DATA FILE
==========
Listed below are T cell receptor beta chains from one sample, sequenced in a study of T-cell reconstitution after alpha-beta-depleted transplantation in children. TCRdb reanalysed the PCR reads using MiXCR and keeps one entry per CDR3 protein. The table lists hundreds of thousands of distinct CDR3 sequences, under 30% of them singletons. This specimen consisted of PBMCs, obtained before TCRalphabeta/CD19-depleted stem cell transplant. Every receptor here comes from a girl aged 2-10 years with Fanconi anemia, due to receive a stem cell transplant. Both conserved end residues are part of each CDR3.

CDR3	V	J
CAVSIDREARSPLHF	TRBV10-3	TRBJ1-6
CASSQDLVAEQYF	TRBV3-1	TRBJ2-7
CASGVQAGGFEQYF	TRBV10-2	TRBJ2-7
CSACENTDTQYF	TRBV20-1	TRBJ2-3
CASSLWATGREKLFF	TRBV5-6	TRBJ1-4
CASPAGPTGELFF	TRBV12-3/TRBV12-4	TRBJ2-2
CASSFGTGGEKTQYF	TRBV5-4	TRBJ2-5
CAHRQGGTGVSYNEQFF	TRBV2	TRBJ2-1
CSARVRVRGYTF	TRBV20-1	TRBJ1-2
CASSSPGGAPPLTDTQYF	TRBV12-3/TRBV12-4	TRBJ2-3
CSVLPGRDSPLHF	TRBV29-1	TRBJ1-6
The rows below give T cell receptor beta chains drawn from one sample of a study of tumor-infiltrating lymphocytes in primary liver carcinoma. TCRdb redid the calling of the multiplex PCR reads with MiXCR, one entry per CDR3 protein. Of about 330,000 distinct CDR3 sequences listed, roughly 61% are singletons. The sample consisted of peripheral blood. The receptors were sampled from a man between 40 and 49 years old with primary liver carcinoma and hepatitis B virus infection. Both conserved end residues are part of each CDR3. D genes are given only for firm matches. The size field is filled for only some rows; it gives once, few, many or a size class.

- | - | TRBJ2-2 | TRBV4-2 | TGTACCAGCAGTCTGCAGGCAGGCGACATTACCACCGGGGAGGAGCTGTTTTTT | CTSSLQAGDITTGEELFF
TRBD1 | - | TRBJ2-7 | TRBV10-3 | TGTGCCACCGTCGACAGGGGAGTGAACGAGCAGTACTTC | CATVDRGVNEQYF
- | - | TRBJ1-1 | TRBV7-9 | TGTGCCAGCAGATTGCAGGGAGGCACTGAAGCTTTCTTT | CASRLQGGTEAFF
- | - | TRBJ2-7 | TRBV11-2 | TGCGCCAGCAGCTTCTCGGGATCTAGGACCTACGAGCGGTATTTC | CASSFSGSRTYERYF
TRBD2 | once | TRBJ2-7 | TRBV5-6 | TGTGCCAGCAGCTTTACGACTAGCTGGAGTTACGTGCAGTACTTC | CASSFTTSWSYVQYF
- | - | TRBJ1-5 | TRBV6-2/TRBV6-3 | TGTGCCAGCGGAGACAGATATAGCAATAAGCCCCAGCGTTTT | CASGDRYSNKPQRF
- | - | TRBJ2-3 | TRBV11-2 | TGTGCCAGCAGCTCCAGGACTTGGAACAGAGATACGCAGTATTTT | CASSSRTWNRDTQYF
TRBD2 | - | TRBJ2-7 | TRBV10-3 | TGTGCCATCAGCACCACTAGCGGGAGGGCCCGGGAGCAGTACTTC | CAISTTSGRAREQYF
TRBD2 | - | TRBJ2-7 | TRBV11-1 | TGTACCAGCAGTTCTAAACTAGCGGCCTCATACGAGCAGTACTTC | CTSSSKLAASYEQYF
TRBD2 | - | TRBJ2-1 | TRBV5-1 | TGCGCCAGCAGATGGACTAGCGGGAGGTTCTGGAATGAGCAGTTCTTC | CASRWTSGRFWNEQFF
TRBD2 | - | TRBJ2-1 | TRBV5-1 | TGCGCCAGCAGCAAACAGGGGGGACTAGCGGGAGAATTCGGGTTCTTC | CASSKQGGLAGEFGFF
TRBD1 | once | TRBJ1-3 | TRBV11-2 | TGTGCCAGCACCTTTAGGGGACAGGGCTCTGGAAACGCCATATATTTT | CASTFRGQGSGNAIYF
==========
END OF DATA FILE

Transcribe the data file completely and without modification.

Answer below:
Listed below are T cell receptor beta chains from one sample, sequenced in a study of T-cell reconstitution after alpha-beta-depleted transplantation in children. TCRdb reanalysed the PCR reads using MiXCR and keeps one entry per CDR3 protein. The table lists hundreds of thousands of distinct CDR3 sequences, under 30% of them singletons. This specimen consisted of PBMCs, obtained before TCRalphabeta/CD19-depleted stem cell transplant. Every receptor here comes from a girl aged 2-10 years with Fanconi anemia, due to receive a stem cell transplant. Both conserved end residues are part of each CDR3.

CDR3	V	J
CAVSIDREARSPLHF	TRBV10-3	TRBJ1-6
CASSQDLVAEQYF	TRBV3-1	TRBJ2-7
CASGVQAGGFEQYF	TRBV10-2	TRBJ2-7
CSACENTDTQYF	TRBV20-1	TRBJ2-3
CASSLWATGREKLFF	TRBV5-6	TRBJ1-4
CASPAGPTGELFF	TRBV12-3/TRBV12-4	TRBJ2-2
CASSFGTGGEKTQYF	TRBV5-4	TRBJ2-5
CAHRQGGTGVSYNEQFF	TRBV2	TRBJ2-1
CSARVRVRGYTF	TRBV20-1	TRBJ1-2
CASSSPGGAPPLTDTQYF	TRBV12-3/TRBV12-4	TRBJ2-3
CSVLPGRDSPLHF	TRBV29-1	TRBJ1-6
The rows below give T cell receptor beta chains drawn from one sample of a study of tumor-infiltrating lymphocytes in primary liver carcinoma. TCRdb redid the calling of the multiplex PCR reads with MiXCR, one entry per CDR3 protein. Of about 330,000 distinct CDR3 sequences listed, roughly 61% are singletons. The sample consisted of peripheral blood. The receptors were sampled from a man between 40 and 49 years old with primary liver carcinoma and hepatitis B virus infection. Both conserved end residues are part of each CDR3. D genes are given only for firm matches. The size field is filled for only some rows; it gives once, few, many or a size class.

- | - | TRBJ2-2 | TRBV4-2 | TGTACCAGCAGTCTGCAGGCAGGCGACATTACCACCGGGGAGGAGCTGTTTTTT | CTSSLQAGDITTGEELFF
TRBD1 | - | TRBJ2-7 | TRBV10-3 | TGTGCCACCGTCGACAGGGGAGTGAACGAGCAGTACTTC | CATVDRGVNEQYF
- | - | TRBJ1-1 | TRBV7-9 | TGTGCCAGCAGATTGCAGGGAGGCACTGAAGCTTTCTTT | CASRLQGGTEAFF
- | - | TRBJ2-7 | TRBV11-2 | TGCGCCAGCAGCTTCTCGGGATCTAGGACCTACGAGCGGTATTTC | CASSFSGSRTYERYF
TRBD2 | once | TRBJ2-7 | TRBV5-6 | TGTGCCAGCAGCTTTACGACTAGCTGGAGTTACGTGCAGTACTTC | CASSFTTSWSYVQYF
- | - | TRBJ1-5 | TRBV6-2/TRBV6-3 | TGTGCCAGCGGAGACAGATATAGCAATAAGCCCCAGCGTTTT | CASGDRYSNKPQRF
- | - | TRBJ2-3 | TRBV11-2 | TGTGCCAGCAGCTCCAGGACTTGGAACAGAGATACGCAGTATTTT | CASSSRTWNRDTQYF
TRBD2 | - | TRBJ2-7 | TRBV10-3 | TGTGCCATCAGCACCACTAGCGGGAGGGCCCGGGAGCAGTACTTC | CAISTTSGRAREQYF
TRBD2 | - | TRBJ2-7 | TRBV11-1 | TGTACCAGCAGTTCTAAACTAGCGGCCTCATACGAGCAGTACTTC | CTSSSKLAASYEQYF
TRBD2 | - | TRBJ2-1 | TRBV5-1 | TGCGCCAGCAGATGGACTAGCGGGAGGTTCTGGAATGAGCAGTTCTTC | CASRWTSGRFWNEQFF
TRBD2 | - | TRBJ2-1 | TRBV5-1 | TGCGCCAGCAGCAAACAGGGGGGACTAGCGGGAGAATTCGGGTTCTTC | CASSKQGGLAGEFGFF
TRBD1 | once | TRBJ1-3 | TRBV11-2 | TGTGCCAGCACCTTTAGGGGACAGGGCTCTGGAAACGCCATATATTTT | CASTFRGQGSGNAIYF